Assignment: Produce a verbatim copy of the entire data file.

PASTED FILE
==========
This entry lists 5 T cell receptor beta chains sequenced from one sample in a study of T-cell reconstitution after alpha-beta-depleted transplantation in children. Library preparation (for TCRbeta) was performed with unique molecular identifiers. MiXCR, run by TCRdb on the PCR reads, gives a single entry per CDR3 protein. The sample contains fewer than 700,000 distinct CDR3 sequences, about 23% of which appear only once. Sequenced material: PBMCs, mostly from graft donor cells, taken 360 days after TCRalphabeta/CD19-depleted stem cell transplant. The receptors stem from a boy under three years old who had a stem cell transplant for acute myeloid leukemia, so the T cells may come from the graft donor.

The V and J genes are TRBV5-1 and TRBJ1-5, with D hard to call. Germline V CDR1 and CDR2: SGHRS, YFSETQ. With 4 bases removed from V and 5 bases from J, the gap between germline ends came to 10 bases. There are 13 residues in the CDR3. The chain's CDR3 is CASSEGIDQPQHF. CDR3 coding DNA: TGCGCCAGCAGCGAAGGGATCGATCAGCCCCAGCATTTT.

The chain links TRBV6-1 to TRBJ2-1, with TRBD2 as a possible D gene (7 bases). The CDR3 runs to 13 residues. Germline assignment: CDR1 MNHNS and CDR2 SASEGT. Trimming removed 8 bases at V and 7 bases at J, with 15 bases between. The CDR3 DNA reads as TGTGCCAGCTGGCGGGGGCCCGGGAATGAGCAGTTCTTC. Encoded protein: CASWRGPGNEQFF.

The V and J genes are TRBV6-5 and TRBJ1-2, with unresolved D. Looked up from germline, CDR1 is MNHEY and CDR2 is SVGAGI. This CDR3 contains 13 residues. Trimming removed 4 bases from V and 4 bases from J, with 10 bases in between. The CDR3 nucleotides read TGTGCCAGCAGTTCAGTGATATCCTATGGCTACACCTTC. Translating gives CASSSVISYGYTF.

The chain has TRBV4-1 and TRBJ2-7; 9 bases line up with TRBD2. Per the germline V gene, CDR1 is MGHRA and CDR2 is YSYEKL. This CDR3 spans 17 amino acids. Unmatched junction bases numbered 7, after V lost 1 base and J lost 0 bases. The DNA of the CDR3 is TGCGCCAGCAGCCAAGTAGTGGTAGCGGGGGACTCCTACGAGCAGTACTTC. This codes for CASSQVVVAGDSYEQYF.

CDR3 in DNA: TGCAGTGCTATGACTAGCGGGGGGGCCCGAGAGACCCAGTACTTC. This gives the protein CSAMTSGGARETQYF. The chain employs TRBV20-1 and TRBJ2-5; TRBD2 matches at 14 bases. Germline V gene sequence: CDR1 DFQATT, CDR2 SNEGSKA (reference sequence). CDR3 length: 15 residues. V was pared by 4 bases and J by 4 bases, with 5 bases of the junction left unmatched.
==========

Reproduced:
This entry lists 5 T cell receptor beta chains sequenced from one sample in a study of T-cell reconstitution after alpha-beta-depleted transplantation in children. Library preparation (for TCRbeta) was performed with unique molecular identifiers. MiXCR, run by TCRdb on the PCR reads, gives a single entry per CDR3 protein. The sample contains fewer than 700,000 distinct CDR3 sequences, about 23% of which appear only once. Sequenced material: PBMCs, mostly from graft donor cells, taken 360 days after TCRalphabeta/CD19-depleted stem cell transplant. The receptors stem from a boy under three years old who had a stem cell transplant for acute myeloid leukemia, so the T cells may come from the graft donor.

The V and J genes are TRBV5-1 and TRBJ1-5, with D hard to call. Germline V CDR1 and CDR2: SGHRS, YFSETQ. With 4 bases removed from V and 5 bases from J, the gap between germline ends came to 10 bases. There are 13 residues in the CDR3. The chain's CDR3 is CASSEGIDQPQHF. CDR3 coding DNA: TGCGCCAGCAGCGAAGGGATCGATCAGCCCCAGCATTTT.

The chain links TRBV6-1 to TRBJ2-1, with TRBD2 as a possible D gene (7 bases). The CDR3 runs to 13 residues. Germline assignment: CDR1 MNHNS and CDR2 SASEGT. Trimming removed 8 bases at V and 7 bases at J, with 15 bases between. The CDR3 DNA reads as TGTGCCAGCTGGCGGGGGCCCGGGAATGAGCAGTTCTTC. Encoded protein: CASWRGPGNEQFF.

The V and J genes are TRBV6-5 and TRBJ1-2, with unresolved D. Looked up from germline, CDR1 is MNHEY and CDR2 is SVGAGI. This CDR3 contains 13 residues. Trimming removed 4 bases from V and 4 bases from J, with 10 bases in between. The CDR3 nucleotides read TGTGCCAGCAGTTCAGTGATATCCTATGGCTACACCTTC. Translating gives CASSSVISYGYTF.

The chain has TRBV4-1 and TRBJ2-7; 9 bases line up with TRBD2. Per the germline V gene, CDR1 is MGHRA and CDR2 is YSYEKL. This CDR3 spans 17 amino acids. Unmatched junction bases numbered 7, after V lost 1 base and J lost 0 bases. The DNA of the CDR3 is TGCGCCAGCAGCCAAGTAGTGGTAGCGGGGGACTCCTACGAGCAGTACTTC. This codes for CASSQVVVAGDSYEQYF.

CDR3 in DNA: TGCAGTGCTATGACTAGCGGGGGGGCCCGAGAGACCCAGTACTTC. This gives the protein CSAMTSGGARETQYF. The chain employs TRBV20-1 and TRBJ2-5; TRBD2 matches at 14 bases. Germline V gene sequence: CDR1 DFQATT, CDR2 SNEGSKA (reference sequence). CDR3 length: 15 residues. V was pared by 4 bases and J by 4 bases, with 5 bases of the junction left unmatched.